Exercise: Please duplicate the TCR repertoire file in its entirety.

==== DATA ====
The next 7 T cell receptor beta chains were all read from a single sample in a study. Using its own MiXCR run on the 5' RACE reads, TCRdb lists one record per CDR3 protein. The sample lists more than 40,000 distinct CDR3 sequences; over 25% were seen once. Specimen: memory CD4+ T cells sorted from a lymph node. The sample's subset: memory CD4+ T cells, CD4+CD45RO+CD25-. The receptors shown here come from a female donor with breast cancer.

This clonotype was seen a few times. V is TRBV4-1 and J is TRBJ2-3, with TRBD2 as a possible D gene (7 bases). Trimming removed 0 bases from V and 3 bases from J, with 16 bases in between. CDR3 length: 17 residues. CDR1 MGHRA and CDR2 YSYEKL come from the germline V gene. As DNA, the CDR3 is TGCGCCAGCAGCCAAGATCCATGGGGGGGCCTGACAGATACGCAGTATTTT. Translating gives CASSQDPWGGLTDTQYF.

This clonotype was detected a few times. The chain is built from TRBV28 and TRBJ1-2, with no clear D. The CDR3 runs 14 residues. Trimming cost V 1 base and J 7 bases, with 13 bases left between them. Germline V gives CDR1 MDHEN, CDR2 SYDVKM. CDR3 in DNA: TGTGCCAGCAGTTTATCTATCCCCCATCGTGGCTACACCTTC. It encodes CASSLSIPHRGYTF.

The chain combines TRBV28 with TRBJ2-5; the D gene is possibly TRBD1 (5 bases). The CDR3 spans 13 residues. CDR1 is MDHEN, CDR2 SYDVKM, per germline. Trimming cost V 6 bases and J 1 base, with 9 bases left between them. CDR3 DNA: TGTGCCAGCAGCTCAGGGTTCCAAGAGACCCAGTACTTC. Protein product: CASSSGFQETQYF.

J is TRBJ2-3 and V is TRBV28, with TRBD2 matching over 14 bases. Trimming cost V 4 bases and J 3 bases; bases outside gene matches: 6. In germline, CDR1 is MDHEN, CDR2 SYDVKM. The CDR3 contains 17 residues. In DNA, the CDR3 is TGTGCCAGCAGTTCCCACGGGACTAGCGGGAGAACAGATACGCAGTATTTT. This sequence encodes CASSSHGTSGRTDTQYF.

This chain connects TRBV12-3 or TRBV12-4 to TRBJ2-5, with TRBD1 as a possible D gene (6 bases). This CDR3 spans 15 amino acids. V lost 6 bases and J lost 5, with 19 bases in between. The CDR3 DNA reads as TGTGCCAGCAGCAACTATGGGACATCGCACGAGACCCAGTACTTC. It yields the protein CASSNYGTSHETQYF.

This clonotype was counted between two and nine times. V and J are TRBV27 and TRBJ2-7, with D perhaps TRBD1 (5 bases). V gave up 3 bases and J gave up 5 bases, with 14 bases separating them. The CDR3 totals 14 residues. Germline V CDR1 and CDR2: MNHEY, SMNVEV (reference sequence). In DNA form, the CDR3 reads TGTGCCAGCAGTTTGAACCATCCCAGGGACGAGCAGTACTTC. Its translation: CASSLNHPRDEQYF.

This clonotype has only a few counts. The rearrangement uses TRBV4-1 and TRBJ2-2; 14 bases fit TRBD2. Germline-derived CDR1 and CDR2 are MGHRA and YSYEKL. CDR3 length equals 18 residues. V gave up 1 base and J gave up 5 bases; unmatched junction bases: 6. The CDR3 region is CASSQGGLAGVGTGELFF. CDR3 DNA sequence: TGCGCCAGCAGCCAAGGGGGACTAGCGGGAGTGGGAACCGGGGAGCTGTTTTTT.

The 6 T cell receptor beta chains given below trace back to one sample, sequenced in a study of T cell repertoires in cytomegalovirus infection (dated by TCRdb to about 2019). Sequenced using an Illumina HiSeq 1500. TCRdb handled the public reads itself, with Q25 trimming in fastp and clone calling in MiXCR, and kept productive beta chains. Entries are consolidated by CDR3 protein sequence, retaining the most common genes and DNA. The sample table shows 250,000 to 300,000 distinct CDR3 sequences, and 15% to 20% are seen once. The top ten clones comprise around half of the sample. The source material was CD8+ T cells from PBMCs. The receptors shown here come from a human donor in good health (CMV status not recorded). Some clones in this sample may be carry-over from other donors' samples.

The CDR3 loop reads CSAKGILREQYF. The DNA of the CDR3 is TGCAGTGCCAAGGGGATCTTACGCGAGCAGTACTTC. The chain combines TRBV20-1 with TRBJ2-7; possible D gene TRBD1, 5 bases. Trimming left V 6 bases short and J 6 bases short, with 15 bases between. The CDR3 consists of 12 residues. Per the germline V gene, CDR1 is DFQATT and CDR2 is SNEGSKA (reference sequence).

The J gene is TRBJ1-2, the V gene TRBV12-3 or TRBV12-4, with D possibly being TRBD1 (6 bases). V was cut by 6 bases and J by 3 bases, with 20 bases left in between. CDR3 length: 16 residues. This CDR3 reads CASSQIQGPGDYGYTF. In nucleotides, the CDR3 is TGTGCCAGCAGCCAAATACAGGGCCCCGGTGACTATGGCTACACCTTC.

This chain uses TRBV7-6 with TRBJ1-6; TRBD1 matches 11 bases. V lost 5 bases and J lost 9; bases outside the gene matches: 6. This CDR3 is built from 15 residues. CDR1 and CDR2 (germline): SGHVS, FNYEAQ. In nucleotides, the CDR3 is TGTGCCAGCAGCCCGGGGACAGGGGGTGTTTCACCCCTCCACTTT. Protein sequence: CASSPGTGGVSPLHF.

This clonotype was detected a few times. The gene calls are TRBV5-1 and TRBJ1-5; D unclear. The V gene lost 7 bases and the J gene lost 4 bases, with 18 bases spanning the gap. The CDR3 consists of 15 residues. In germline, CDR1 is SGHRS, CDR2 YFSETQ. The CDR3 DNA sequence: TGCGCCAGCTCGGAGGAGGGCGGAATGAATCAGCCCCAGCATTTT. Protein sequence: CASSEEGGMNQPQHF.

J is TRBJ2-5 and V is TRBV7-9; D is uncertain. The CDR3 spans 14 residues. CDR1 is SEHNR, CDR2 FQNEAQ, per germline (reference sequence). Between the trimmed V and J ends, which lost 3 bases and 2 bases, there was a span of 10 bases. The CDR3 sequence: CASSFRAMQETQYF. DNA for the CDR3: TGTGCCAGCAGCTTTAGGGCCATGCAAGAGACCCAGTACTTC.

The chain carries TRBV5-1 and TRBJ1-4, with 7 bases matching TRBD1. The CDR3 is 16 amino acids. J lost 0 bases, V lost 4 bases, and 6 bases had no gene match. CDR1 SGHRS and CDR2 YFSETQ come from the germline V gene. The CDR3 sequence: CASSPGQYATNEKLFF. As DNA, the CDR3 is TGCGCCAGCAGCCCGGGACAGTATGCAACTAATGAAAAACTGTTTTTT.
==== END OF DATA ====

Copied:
The next 7 T cell receptor beta chains were all read from a single sample in a study. Using its own MiXCR run on the 5' RACE reads, TCRdb lists one record per CDR3 protein. The sample lists more than 40,000 distinct CDR3 sequences; over 25% were seen once. Specimen: memory CD4+ T cells sorted from a lymph node. The sample's subset: memory CD4+ T cells, CD4+CD45RO+CD25-. The receptors shown here come from a female donor with breast cancer.

This clonotype was seen a few times. V is TRBV4-1 and J is TRBJ2-3, with TRBD2 as a possible D gene (7 bases). Trimming removed 0 bases from V and 3 bases from J, with 16 bases in between. CDR3 length: 17 residues. CDR1 MGHRA and CDR2 YSYEKL come from the germline V gene. As DNA, the CDR3 is TGCGCCAGCAGCCAAGATCCATGGGGGGGCCTGACAGATACGCAGTATTTT. Translating gives CASSQDPWGGLTDTQYF.

This clonotype was detected a few times. The chain is built from TRBV28 and TRBJ1-2, with no clear D. The CDR3 runs 14 residues. Trimming cost V 1 base and J 7 bases, with 13 bases left between them. Germline V gives CDR1 MDHEN, CDR2 SYDVKM. CDR3 in DNA: TGTGCCAGCAGTTTATCTATCCCCCATCGTGGCTACACCTTC. It encodes CASSLSIPHRGYTF.

The chain combines TRBV28 with TRBJ2-5; the D gene is possibly TRBD1 (5 bases). The CDR3 spans 13 residues. CDR1 is MDHEN, CDR2 SYDVKM, per germline. Trimming cost V 6 bases and J 1 base, with 9 bases left between them. CDR3 DNA: TGTGCCAGCAGCTCAGGGTTCCAAGAGACCCAGTACTTC. Protein product: CASSSGFQETQYF.

J is TRBJ2-3 and V is TRBV28, with TRBD2 matching over 14 bases. Trimming cost V 4 bases and J 3 bases; bases outside gene matches: 6. In germline, CDR1 is MDHEN, CDR2 SYDVKM. The CDR3 contains 17 residues. In DNA, the CDR3 is TGTGCCAGCAGTTCCCACGGGACTAGCGGGAGAACAGATACGCAGTATTTT. This sequence encodes CASSSHGTSGRTDTQYF.

This chain connects TRBV12-3 or TRBV12-4 to TRBJ2-5, with TRBD1 as a possible D gene (6 bases). This CDR3 spans 15 amino acids. V lost 6 bases and J lost 5, with 19 bases in between. The CDR3 DNA reads as TGTGCCAGCAGCAACTATGGGACATCGCACGAGACCCAGTACTTC. It yields the protein CASSNYGTSHETQYF.

This clonotype was counted between two and nine times. V and J are TRBV27 and TRBJ2-7, with D perhaps TRBD1 (5 bases). V gave up 3 bases and J gave up 5 bases, with 14 bases separating them. The CDR3 totals 14 residues. Germline V CDR1 and CDR2: MNHEY, SMNVEV (reference sequence). In DNA form, the CDR3 reads TGTGCCAGCAGTTTGAACCATCCCAGGGACGAGCAGTACTTC. Its translation: CASSLNHPRDEQYF.

This clonotype has only a few counts. The rearrangement uses TRBV4-1 and TRBJ2-2; 14 bases fit TRBD2. Germline-derived CDR1 and CDR2 are MGHRA and YSYEKL. CDR3 length equals 18 residues. V gave up 1 base and J gave up 5 bases; unmatched junction bases: 6. The CDR3 region is CASSQGGLAGVGTGELFF. CDR3 DNA sequence: TGCGCCAGCAGCCAAGGGGGACTAGCGGGAGTGGGAACCGGGGAGCTGTTTTTT.

The 6 T cell receptor beta chains given below trace back to one sample, sequenced in a study of T cell repertoires in cytomegalovirus infection (dated by TCRdb to about 2019). Sequenced using an Illumina HiSeq 1500. TCRdb handled the public reads itself, with Q25 trimming in fastp and clone calling in MiXCR, and kept productive beta chains. Entries are consolidated by CDR3 protein sequence, retaining the most common genes and DNA. The sample table shows 250,000 to 300,000 distinct CDR3 sequences, and 15% to 20% are seen once. The top ten clones comprise around half of the sample. The source material was CD8+ T cells from PBMCs. The receptors shown here come from a human donor in good health (CMV status not recorded). Some clones in this sample may be carry-over from other donors' samples.

The CDR3 loop reads CSAKGILREQYF. The DNA of the CDR3 is TGCAGTGCCAAGGGGATCTTACGCGAGCAGTACTTC. The chain combines TRBV20-1 with TRBJ2-7; possible D gene TRBD1, 5 bases. Trimming left V 6 bases short and J 6 bases short, with 15 bases between. The CDR3 consists of 12 residues. Per the germline V gene, CDR1 is DFQATT and CDR2 is SNEGSKA (reference sequence).

The J gene is TRBJ1-2, the V gene TRBV12-3 or TRBV12-4, with D possibly being TRBD1 (6 bases). V was cut by 6 bases and J by 3 bases, with 20 bases left in between. CDR3 length: 16 residues. This CDR3 reads CASSQIQGPGDYGYTF. In nucleotides, the CDR3 is TGTGCCAGCAGCCAAATACAGGGCCCCGGTGACTATGGCTACACCTTC.

This chain uses TRBV7-6 with TRBJ1-6; TRBD1 matches 11 bases. V lost 5 bases and J lost 9; bases outside the gene matches: 6. This CDR3 is built from 15 residues. CDR1 and CDR2 (germline): SGHVS, FNYEAQ. In nucleotides, the CDR3 is TGTGCCAGCAGCCCGGGGACAGGGGGTGTTTCACCCCTCCACTTT. Protein sequence: CASSPGTGGVSPLHF.

This clonotype was detected a few times. The gene calls are TRBV5-1 and TRBJ1-5; D unclear. The V gene lost 7 bases and the J gene lost 4 bases, with 18 bases spanning the gap. The CDR3 consists of 15 residues. In germline, CDR1 is SGHRS, CDR2 YFSETQ. The CDR3 DNA sequence: TGCGCCAGCTCGGAGGAGGGCGGAATGAATCAGCCCCAGCATTTT. Protein sequence: CASSEEGGMNQPQHF.

J is TRBJ2-5 and V is TRBV7-9; D is uncertain. The CDR3 spans 14 residues. CDR1 is SEHNR, CDR2 FQNEAQ, per germline (reference sequence). Between the trimmed V and J ends, which lost 3 bases and 2 bases, there was a span of 10 bases. The CDR3 sequence: CASSFRAMQETQYF. DNA for the CDR3: TGTGCCAGCAGCTTTAGGGCCATGCAAGAGACCCAGTACTTC.

The chain carries TRBV5-1 and TRBJ1-4, with 7 bases matching TRBD1. The CDR3 is 16 amino acids. J lost 0 bases, V lost 4 bases, and 6 bases had no gene match. CDR1 SGHRS and CDR2 YFSETQ come from the germline V gene. The CDR3 sequence: CASSPGQYATNEKLFF. As DNA, the CDR3 is TGCGCCAGCAGCCCGGGACAGTATGCAACTAATGAAAAACTGTTTTTT.